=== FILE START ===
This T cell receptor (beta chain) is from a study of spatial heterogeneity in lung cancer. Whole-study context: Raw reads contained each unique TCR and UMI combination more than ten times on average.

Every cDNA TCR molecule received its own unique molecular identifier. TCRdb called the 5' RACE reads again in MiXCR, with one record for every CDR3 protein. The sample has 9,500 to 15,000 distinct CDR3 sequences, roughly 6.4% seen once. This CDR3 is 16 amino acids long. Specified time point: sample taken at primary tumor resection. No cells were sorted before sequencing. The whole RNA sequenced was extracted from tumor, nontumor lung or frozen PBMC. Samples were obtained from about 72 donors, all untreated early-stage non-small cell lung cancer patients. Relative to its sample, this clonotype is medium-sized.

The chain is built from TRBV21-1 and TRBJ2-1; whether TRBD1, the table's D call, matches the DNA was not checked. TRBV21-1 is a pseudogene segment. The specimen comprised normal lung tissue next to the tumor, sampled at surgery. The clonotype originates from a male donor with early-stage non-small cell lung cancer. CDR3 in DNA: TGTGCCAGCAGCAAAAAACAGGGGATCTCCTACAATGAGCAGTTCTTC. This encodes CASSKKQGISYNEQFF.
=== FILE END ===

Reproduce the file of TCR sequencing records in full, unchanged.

This T cell receptor (beta chain) is from a study of spatial heterogeneity in lung cancer. Whole-study context: Raw reads contained each unique TCR and UMI combination more than ten times on average.

Every cDNA TCR molecule received its own unique molecular identifier. TCRdb called the 5' RACE reads again in MiXCR, with one record for every CDR3 protein. The sample has 9,500 to 15,000 distinct CDR3 sequences, roughly 6.4% seen once. This CDR3 is 16 amino acids long. Specified time point: sample taken at primary tumor resection. No cells were sorted before sequencing. The whole RNA sequenced was extracted from tumor, nontumor lung or frozen PBMC. Samples were obtained from about 72 donors, all untreated early-stage non-small cell lung cancer patients. Relative to its sample, this clonotype is medium-sized.

The chain is built from TRBV21-1 and TRBJ2-1; whether TRBD1, the table's D call, matches the DNA was not checked. TRBV21-1 is a pseudogene segment. The specimen comprised normal lung tissue next to the tumor, sampled at surgery. The clonotype originates from a male donor with early-stage non-small cell lung cancer. CDR3 in DNA: TGTGCCAGCAGCAAAAAACAGGGGATCTCCTACAATGAGCAGTTCTTC. This encodes CASSKKQGISYNEQFF.